Hi LikeBarleyBending,Here is a link that might answers your question:
Thank you very much, JamesM. I think you answered my question beautifully. So it's the verb "see" or "smell" that makes the difference. I can see the process, but cannot smell the process.I can watch something burn from beginning to end, but my sense of smell can only report that it is burning at the moment or that it was burnt in the past.
This is not right. These verbs are followed by infinitives (without to) as well as gerunds. The posts above try to explain the difference in nuance between the gerund and the infinitive in such cases.Verbs of perception - FEEL, HEAR, NOTICE, OBSERVE, SEE, SMELL, WATCH - may be followed by gerunds, however, never infinitives.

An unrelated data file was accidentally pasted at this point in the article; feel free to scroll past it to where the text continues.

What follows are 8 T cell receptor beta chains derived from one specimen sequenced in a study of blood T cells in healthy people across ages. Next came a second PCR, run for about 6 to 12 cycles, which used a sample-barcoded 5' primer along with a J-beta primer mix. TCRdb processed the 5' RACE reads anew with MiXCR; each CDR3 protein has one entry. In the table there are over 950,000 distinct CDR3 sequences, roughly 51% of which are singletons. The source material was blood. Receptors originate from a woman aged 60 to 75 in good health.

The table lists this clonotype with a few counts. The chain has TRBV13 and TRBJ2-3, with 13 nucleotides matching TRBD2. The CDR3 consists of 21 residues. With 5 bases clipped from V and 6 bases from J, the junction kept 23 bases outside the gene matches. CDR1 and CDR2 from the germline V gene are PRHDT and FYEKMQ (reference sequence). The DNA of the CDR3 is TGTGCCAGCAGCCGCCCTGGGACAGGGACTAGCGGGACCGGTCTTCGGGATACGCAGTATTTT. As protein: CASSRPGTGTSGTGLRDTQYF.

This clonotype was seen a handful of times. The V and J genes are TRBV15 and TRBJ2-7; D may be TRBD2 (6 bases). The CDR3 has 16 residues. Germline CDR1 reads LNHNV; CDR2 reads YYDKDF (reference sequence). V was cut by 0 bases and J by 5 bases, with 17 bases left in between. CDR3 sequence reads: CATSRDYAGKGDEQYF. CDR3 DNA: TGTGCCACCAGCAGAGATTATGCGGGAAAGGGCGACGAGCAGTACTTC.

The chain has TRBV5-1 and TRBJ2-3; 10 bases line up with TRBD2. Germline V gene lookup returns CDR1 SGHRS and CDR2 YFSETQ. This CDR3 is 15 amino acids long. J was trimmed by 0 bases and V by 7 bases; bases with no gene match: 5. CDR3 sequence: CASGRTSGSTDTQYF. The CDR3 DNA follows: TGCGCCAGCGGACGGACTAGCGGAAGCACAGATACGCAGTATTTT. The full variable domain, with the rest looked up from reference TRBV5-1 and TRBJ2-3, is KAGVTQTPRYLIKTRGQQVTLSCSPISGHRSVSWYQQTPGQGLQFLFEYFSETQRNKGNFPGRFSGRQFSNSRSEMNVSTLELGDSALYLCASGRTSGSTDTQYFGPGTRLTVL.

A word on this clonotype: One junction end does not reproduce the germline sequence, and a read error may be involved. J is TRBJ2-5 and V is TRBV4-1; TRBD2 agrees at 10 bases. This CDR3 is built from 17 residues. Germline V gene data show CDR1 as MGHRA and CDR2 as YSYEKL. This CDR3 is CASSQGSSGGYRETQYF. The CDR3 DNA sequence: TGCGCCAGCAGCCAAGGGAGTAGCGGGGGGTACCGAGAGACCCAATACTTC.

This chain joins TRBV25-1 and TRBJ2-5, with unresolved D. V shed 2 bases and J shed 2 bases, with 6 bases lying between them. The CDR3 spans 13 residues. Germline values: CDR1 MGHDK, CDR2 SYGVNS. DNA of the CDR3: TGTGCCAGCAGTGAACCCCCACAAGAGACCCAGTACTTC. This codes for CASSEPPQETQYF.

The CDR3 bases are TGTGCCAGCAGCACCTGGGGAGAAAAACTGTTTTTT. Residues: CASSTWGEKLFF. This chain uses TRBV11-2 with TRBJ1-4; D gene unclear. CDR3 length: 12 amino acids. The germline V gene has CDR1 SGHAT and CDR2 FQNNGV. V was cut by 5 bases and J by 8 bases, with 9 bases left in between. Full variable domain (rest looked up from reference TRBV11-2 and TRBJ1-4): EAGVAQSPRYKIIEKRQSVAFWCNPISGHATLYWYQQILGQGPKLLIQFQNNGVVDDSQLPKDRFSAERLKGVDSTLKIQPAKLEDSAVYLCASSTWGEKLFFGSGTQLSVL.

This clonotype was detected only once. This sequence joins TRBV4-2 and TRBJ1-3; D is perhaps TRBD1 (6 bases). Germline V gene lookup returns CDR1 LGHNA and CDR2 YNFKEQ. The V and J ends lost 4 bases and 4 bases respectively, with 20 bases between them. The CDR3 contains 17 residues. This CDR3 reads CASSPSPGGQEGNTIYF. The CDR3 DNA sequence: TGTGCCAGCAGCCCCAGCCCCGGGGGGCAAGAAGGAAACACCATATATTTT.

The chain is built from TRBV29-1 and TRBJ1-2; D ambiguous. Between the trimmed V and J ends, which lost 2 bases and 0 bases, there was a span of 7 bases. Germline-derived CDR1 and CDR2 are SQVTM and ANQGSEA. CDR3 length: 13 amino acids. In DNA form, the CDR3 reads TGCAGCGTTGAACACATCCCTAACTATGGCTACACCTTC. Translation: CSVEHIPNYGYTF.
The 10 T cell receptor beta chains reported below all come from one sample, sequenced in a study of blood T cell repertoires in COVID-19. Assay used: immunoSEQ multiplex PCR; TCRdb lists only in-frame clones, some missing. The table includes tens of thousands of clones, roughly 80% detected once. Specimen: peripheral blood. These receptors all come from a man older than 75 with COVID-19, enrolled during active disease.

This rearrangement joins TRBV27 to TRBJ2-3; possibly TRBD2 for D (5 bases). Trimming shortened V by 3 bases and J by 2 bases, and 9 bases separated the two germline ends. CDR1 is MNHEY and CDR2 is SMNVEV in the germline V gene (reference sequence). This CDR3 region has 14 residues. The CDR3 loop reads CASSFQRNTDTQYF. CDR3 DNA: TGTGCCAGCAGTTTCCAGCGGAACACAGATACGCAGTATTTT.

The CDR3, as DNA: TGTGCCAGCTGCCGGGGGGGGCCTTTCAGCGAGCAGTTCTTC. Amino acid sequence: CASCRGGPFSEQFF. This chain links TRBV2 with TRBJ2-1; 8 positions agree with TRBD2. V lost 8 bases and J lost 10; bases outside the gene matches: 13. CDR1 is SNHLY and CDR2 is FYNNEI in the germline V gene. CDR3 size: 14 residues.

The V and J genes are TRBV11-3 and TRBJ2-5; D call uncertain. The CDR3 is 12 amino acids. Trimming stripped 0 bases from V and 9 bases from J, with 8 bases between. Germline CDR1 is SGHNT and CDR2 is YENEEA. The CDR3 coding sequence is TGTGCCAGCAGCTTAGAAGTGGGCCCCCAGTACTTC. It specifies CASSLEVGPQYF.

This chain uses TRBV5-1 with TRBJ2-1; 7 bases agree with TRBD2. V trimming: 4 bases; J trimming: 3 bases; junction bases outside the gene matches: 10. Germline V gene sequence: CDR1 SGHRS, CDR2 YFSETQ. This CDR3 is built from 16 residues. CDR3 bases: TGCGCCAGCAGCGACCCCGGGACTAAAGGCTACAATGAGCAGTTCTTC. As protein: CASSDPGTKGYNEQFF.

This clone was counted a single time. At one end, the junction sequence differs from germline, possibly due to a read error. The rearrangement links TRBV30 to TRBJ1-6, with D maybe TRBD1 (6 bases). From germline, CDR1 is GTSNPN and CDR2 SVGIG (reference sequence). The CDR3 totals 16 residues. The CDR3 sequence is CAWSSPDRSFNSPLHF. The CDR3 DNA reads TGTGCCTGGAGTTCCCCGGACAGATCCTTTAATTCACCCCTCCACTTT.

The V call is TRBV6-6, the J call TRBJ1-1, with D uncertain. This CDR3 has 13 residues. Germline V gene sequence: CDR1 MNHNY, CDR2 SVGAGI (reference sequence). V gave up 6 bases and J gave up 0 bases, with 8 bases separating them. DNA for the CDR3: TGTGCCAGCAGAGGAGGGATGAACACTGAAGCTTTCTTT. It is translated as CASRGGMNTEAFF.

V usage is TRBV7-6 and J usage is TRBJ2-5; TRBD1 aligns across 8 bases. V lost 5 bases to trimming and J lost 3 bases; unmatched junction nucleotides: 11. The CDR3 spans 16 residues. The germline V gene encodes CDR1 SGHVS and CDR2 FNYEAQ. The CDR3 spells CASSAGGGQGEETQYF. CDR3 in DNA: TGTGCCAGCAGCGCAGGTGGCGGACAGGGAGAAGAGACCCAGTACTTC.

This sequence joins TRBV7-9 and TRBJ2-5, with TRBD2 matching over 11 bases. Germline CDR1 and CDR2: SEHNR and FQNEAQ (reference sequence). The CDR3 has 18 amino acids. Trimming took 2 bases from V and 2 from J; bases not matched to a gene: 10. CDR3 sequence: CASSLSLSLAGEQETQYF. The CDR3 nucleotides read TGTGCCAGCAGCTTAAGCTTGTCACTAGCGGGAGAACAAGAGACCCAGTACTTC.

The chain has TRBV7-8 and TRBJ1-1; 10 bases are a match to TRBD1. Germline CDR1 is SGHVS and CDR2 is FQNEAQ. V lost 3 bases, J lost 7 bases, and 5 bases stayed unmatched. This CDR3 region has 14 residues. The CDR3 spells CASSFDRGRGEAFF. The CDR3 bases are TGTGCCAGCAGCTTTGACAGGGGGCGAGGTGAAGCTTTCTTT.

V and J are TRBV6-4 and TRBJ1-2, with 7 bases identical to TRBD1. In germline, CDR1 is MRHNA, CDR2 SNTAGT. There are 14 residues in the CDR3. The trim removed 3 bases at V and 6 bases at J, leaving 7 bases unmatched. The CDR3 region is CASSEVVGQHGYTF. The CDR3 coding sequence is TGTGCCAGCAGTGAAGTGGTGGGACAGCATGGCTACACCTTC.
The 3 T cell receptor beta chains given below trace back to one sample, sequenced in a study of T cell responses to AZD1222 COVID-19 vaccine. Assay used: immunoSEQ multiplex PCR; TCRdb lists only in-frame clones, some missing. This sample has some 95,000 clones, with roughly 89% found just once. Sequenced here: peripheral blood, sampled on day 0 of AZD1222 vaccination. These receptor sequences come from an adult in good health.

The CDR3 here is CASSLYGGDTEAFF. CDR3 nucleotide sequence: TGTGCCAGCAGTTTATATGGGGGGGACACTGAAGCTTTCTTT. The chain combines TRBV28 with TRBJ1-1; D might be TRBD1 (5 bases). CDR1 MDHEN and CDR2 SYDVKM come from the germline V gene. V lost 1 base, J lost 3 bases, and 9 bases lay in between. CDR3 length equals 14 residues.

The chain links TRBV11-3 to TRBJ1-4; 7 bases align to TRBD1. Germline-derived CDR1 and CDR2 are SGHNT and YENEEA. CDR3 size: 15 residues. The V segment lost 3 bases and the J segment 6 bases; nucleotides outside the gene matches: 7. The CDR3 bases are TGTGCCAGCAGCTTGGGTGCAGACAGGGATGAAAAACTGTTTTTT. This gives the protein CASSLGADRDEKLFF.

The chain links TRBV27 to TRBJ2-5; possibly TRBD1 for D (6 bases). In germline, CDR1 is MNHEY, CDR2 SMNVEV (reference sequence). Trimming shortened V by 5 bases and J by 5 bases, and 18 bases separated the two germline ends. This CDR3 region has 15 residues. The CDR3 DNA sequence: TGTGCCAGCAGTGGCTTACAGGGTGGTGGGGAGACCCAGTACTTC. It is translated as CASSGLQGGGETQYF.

Infinitives are (always) to + verb1 whereas bare infinitives are the verbs without to. The perception verbs may also be followed by the base form of the verb (bare infinitive without the infinitive marker "to").This is not right. These verbs are followed by infinitives (without to) as well as gerunds. The posts above try to explain the difference in nuance between the gerund and the infinitive in such cases.
Well, of course there is. It is a biological thing, I believe - you can see the whole process of something happening. However, how can you smell the whole process of something happening? How would you determine, without seeing, all the separate stages of a stump burning - catching fire, then the fire engulfing the whole of it, then the smouldering remains? Is human olfaction capable of 'perceiving' in such detail?But there is a difference between the sense of sight and the sense of smell, at least in English, Insuhk..